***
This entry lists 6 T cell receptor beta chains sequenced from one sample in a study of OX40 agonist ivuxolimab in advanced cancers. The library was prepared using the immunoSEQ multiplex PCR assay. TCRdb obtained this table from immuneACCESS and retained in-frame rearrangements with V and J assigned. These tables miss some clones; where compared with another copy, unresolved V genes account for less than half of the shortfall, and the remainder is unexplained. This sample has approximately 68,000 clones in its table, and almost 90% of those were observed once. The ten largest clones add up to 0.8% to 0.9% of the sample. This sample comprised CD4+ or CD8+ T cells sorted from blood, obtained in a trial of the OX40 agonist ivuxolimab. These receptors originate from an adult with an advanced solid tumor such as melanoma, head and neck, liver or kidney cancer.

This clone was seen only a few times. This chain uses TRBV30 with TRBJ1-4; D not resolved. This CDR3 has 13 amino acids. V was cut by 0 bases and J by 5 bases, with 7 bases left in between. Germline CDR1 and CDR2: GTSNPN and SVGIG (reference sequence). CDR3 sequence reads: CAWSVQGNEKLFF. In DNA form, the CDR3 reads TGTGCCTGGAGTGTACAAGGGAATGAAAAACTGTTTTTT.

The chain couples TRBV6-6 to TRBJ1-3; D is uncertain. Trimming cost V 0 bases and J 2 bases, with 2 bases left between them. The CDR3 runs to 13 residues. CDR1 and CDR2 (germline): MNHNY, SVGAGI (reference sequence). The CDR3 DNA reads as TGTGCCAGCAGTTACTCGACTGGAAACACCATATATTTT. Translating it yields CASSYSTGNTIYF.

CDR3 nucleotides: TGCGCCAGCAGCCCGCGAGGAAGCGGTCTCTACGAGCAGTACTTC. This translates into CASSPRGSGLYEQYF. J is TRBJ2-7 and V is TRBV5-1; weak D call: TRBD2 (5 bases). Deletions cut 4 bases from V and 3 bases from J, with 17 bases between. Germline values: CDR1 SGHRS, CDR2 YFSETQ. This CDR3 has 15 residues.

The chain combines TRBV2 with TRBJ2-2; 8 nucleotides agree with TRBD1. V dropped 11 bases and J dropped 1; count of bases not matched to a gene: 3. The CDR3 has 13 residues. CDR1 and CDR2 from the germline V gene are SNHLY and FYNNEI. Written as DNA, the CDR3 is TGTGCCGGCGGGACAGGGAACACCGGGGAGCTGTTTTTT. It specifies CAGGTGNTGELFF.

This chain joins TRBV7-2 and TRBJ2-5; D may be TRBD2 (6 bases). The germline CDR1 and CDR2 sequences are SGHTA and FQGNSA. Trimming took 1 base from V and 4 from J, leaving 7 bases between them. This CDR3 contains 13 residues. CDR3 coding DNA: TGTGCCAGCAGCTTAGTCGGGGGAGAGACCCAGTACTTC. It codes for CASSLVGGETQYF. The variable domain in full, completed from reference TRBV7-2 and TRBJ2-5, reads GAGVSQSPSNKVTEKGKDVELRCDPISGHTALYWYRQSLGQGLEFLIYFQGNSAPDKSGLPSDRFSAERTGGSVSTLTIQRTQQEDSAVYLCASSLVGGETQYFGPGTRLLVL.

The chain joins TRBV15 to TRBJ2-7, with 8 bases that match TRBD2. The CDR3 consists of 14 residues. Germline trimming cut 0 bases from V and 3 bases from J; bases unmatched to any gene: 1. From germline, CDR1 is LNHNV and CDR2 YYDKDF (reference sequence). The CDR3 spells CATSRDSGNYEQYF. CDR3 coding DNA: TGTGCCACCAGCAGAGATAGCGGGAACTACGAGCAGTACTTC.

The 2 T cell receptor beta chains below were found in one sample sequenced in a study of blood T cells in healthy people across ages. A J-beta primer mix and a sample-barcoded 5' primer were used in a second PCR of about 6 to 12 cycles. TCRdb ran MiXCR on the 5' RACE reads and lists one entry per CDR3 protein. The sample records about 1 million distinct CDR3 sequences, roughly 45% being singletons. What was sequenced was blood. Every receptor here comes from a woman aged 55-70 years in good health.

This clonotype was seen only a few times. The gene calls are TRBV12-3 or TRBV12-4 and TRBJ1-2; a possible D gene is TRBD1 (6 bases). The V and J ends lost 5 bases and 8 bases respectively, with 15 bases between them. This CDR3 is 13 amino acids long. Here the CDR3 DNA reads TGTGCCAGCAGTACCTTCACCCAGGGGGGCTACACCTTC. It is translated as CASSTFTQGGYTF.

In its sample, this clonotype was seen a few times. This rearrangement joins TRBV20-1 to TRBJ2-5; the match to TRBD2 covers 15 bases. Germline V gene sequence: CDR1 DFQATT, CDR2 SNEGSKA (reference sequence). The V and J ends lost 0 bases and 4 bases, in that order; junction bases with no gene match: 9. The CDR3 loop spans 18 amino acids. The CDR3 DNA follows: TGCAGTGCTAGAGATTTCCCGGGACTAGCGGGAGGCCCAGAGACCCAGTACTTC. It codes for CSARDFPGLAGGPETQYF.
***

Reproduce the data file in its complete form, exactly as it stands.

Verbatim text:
This entry lists 6 T cell receptor beta chains sequenced from one sample in a study of OX40 agonist ivuxolimab in advanced cancers. The library was prepared using the immunoSEQ multiplex PCR assay. TCRdb obtained this table from immuneACCESS and retained in-frame rearrangements with V and J assigned. These tables miss some clones; where compared with another copy, unresolved V genes account for less than half of the shortfall, and the remainder is unexplained. This sample has approximately 68,000 clones in its table, and almost 90% of those were observed once. The ten largest clones add up to 0.8% to 0.9% of the sample. This sample comprised CD4+ or CD8+ T cells sorted from blood, obtained in a trial of the OX40 agonist ivuxolimab. These receptors originate from an adult with an advanced solid tumor such as melanoma, head and neck, liver or kidney cancer.

This clone was seen only a few times. This chain uses TRBV30 with TRBJ1-4; D not resolved. This CDR3 has 13 amino acids. V was cut by 0 bases and J by 5 bases, with 7 bases left in between. Germline CDR1 and CDR2: GTSNPN and SVGIG (reference sequence). CDR3 sequence reads: CAWSVQGNEKLFF. In DNA form, the CDR3 reads TGTGCCTGGAGTGTACAAGGGAATGAAAAACTGTTTTTT.

The chain couples TRBV6-6 to TRBJ1-3; D is uncertain. Trimming cost V 0 bases and J 2 bases, with 2 bases left between them. The CDR3 runs to 13 residues. CDR1 and CDR2 (germline): MNHNY, SVGAGI (reference sequence). The CDR3 DNA reads as TGTGCCAGCAGTTACTCGACTGGAAACACCATATATTTT. Translating it yields CASSYSTGNTIYF.

CDR3 nucleotides: TGCGCCAGCAGCCCGCGAGGAAGCGGTCTCTACGAGCAGTACTTC. This translates into CASSPRGSGLYEQYF. J is TRBJ2-7 and V is TRBV5-1; weak D call: TRBD2 (5 bases). Deletions cut 4 bases from V and 3 bases from J, with 17 bases between. Germline values: CDR1 SGHRS, CDR2 YFSETQ. This CDR3 has 15 residues.

The chain combines TRBV2 with TRBJ2-2; 8 nucleotides agree with TRBD1. V dropped 11 bases and J dropped 1; count of bases not matched to a gene: 3. The CDR3 has 13 residues. CDR1 and CDR2 from the germline V gene are SNHLY and FYNNEI. Written as DNA, the CDR3 is TGTGCCGGCGGGACAGGGAACACCGGGGAGCTGTTTTTT. It specifies CAGGTGNTGELFF.

This chain joins TRBV7-2 and TRBJ2-5; D may be TRBD2 (6 bases). The germline CDR1 and CDR2 sequences are SGHTA and FQGNSA. Trimming took 1 base from V and 4 from J, leaving 7 bases between them. This CDR3 contains 13 residues. CDR3 coding DNA: TGTGCCAGCAGCTTAGTCGGGGGAGAGACCCAGTACTTC. It codes for CASSLVGGETQYF. The variable domain in full, completed from reference TRBV7-2 and TRBJ2-5, reads GAGVSQSPSNKVTEKGKDVELRCDPISGHTALYWYRQSLGQGLEFLIYFQGNSAPDKSGLPSDRFSAERTGGSVSTLTIQRTQQEDSAVYLCASSLVGGETQYFGPGTRLLVL.

The chain joins TRBV15 to TRBJ2-7, with 8 bases that match TRBD2. The CDR3 consists of 14 residues. Germline trimming cut 0 bases from V and 3 bases from J; bases unmatched to any gene: 1. From germline, CDR1 is LNHNV and CDR2 YYDKDF (reference sequence). The CDR3 spells CATSRDSGNYEQYF. CDR3 coding DNA: TGTGCCACCAGCAGAGATAGCGGGAACTACGAGCAGTACTTC.

The 2 T cell receptor beta chains below were found in one sample sequenced in a study of blood T cells in healthy people across ages. A J-beta primer mix and a sample-barcoded 5' primer were used in a second PCR of about 6 to 12 cycles. TCRdb ran MiXCR on the 5' RACE reads and lists one entry per CDR3 protein. The sample records about 1 million distinct CDR3 sequences, roughly 45% being singletons. What was sequenced was blood. Every receptor here comes from a woman aged 55-70 years in good health.

This clonotype was seen only a few times. The gene calls are TRBV12-3 or TRBV12-4 and TRBJ1-2; a possible D gene is TRBD1 (6 bases). The V and J ends lost 5 bases and 8 bases respectively, with 15 bases between them. This CDR3 is 13 amino acids long. Here the CDR3 DNA reads TGTGCCAGCAGTACCTTCACCCAGGGGGGCTACACCTTC. It is translated as CASSTFTQGGYTF.

In its sample, this clonotype was seen a few times. This rearrangement joins TRBV20-1 to TRBJ2-5; the match to TRBD2 covers 15 bases. Germline V gene sequence: CDR1 DFQATT, CDR2 SNEGSKA (reference sequence). The V and J ends lost 0 bases and 4 bases, in that order; junction bases with no gene match: 9. The CDR3 loop spans 18 amino acids. The CDR3 DNA follows: TGCAGTGCTAGAGATTTCCCGGGACTAGCGGGAGGCCCAGAGACCCAGTACTTC. It codes for CSARDFPGLAGGPETQYF.